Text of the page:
Looking for a new house can be an exciting time but it’s important to keep a level head especially when it comes to security issues.
Charnel Hattingh, National Marketing and Communications Manager at Fidelity ADT, says there are crucial security questions you should ask before handing over that offer to purchase.
“You are well within your rights to ask about crime in the area, what kinds of incidents have happened and whether there are security providers operating in the surrounds. While you might pose these questions to the estate agent it is also good to speak to people living in the community to get a perspective,” she says.
She recommends speaking to the home owner, neighbours, residents’ associations, domestic workers and even security officers that may be manning booms in the area, for example. “It’s worth asking whether there are monthly contributions that will need to be made to a security scheme in the area.”
It’s also key to assess security aspects such as booms, road enclosures, guards, officers on patrol and access points to the suburb. “If you are thinking about buying in a complex take note of the security procedures when you enter and exit the complex. Also have a look at how easy it is for pedestrians to get into the complex,” she adds.
Moving on to the actual house, have a look around and evaluate items such as burglar bars, security gates, electric fences, alarm panels, beams and so on.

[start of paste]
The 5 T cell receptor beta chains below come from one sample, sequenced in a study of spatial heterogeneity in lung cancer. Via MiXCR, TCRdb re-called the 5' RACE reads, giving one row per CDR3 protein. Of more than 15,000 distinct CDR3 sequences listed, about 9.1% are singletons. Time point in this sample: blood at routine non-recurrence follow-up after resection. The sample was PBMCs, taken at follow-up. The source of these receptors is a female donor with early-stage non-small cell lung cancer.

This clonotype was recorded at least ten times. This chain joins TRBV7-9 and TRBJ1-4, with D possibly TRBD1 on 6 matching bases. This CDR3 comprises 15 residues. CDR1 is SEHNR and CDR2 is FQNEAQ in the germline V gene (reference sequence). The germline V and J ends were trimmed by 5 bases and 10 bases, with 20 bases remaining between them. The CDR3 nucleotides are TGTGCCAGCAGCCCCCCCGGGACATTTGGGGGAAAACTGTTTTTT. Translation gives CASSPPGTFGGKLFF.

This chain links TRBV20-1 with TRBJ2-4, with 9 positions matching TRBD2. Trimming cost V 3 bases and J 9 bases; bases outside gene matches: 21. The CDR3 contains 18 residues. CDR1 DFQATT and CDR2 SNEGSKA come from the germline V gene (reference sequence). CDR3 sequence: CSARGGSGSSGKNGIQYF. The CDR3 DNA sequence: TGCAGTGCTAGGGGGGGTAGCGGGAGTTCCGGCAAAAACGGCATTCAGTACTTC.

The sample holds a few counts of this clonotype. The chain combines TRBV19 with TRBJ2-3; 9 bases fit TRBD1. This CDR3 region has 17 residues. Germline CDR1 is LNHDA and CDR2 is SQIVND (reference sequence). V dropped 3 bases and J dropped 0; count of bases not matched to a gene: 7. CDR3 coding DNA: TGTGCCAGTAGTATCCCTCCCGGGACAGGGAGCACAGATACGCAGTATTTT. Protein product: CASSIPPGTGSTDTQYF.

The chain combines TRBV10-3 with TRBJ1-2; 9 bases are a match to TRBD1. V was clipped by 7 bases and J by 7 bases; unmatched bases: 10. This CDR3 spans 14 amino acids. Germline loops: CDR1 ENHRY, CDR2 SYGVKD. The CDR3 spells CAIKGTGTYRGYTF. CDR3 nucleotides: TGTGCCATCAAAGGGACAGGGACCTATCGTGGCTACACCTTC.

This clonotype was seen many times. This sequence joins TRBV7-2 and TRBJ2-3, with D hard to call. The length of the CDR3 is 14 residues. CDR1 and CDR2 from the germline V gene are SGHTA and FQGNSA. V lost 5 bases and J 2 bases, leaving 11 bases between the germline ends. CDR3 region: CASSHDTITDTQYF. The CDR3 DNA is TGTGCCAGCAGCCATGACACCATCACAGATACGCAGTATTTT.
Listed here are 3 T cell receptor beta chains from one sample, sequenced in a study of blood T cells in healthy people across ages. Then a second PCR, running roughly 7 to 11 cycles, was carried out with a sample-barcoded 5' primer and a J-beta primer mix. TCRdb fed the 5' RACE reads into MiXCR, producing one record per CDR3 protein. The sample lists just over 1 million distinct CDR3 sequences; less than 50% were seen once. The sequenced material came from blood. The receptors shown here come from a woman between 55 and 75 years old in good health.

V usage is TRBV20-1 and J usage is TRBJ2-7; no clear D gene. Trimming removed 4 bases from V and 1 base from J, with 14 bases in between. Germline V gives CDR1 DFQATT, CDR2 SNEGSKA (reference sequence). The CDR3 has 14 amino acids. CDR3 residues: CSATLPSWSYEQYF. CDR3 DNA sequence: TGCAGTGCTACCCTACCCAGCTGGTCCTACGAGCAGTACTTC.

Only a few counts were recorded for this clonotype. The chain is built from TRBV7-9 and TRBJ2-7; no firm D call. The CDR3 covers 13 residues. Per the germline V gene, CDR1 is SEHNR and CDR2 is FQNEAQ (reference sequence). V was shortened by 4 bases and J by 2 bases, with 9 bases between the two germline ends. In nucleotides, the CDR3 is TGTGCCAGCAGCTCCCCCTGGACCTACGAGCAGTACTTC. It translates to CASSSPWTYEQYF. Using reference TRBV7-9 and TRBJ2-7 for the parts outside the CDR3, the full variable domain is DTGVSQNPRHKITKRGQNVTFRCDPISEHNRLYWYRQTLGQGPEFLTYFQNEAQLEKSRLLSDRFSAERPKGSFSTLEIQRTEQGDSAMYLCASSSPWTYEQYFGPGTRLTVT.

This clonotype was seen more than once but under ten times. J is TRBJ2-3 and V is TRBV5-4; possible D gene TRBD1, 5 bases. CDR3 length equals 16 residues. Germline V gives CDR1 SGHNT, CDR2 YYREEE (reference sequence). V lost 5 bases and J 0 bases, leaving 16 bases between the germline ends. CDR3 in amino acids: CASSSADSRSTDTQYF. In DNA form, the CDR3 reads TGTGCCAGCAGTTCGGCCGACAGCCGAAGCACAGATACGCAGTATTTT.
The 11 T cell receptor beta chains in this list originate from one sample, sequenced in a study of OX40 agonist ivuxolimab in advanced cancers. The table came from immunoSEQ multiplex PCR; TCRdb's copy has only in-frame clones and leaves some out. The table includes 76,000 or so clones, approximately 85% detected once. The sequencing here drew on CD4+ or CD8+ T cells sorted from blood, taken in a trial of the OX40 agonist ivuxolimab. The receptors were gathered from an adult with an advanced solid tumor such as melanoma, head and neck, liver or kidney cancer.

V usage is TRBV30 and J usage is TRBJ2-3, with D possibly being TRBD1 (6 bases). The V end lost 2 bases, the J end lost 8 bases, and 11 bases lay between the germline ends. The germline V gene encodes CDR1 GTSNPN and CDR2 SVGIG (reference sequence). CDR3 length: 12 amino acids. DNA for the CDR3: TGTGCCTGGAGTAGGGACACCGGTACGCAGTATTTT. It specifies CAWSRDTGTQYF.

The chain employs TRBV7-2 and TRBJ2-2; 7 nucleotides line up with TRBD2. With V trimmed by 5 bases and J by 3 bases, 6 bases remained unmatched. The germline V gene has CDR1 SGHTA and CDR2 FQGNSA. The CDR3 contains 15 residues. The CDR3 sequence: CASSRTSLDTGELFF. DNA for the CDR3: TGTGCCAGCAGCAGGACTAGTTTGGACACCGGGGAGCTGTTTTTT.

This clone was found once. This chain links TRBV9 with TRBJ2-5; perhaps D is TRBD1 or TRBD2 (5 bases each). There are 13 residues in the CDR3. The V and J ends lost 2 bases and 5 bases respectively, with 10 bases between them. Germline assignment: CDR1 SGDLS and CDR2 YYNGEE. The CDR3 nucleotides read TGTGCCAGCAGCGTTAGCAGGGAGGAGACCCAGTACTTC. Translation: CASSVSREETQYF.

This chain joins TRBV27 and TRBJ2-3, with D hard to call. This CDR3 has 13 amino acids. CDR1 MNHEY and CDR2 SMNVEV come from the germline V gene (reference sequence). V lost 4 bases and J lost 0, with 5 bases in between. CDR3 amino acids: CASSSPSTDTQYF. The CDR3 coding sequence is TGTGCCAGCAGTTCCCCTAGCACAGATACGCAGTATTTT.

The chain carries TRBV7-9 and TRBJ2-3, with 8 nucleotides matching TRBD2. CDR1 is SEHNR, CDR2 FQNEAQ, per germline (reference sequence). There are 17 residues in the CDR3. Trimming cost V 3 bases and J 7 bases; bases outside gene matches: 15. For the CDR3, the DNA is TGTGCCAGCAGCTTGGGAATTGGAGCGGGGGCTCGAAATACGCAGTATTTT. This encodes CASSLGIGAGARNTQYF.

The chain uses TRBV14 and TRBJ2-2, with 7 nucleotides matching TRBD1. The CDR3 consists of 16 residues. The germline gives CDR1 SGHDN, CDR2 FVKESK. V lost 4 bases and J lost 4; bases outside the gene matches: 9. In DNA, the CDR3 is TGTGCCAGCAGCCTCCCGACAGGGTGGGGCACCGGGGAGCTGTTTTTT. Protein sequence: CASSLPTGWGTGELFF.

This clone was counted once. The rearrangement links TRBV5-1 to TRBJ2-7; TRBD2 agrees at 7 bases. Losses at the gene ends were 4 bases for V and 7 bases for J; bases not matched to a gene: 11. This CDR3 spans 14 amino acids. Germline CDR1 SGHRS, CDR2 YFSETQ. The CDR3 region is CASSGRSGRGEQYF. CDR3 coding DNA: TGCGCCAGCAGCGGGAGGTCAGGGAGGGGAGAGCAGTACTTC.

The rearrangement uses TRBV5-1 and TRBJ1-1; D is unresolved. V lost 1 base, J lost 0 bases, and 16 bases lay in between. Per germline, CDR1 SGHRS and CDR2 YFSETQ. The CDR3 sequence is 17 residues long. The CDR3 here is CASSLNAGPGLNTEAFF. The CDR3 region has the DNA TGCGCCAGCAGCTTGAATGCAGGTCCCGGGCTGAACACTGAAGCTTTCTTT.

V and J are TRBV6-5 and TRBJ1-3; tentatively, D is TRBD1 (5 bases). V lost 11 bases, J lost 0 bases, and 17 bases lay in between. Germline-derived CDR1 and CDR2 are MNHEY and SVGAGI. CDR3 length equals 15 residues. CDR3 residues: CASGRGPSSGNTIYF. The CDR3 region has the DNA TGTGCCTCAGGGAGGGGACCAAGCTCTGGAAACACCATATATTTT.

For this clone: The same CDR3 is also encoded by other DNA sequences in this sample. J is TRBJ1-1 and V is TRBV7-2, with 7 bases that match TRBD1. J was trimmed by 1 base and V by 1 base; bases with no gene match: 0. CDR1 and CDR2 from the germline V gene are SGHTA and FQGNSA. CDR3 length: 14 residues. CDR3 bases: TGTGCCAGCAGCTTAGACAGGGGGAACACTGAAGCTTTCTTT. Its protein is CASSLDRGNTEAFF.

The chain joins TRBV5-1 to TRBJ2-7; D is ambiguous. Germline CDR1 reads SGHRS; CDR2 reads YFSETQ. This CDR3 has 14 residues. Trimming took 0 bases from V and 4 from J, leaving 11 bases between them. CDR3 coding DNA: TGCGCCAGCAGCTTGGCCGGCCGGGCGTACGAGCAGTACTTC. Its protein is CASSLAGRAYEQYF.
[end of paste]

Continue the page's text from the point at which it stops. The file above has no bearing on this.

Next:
“Check what condition these items are in and whether you will need to upgrade or replace any. These costs should be factored into the price you are paying for the property. Another aspect is your perimeter security. Is the wall or fence, access gate and intercom system in a good state? This is an important question as perimeter security is your first line of defence.”
She recommends getting a professional in to evaluate the property and identify security risks that may be an issue.
“Calling on an expert will give you a good idea of any weak areas in your security and the costs involved to correct these. It’s best to know up front so not only can you budget for any security purchases but also put a plan in place prior to moving in,” she says.
“Buying a house is a big investment and commitment. Make sure you take security and the associated costs seriously,” concludes Hattingh.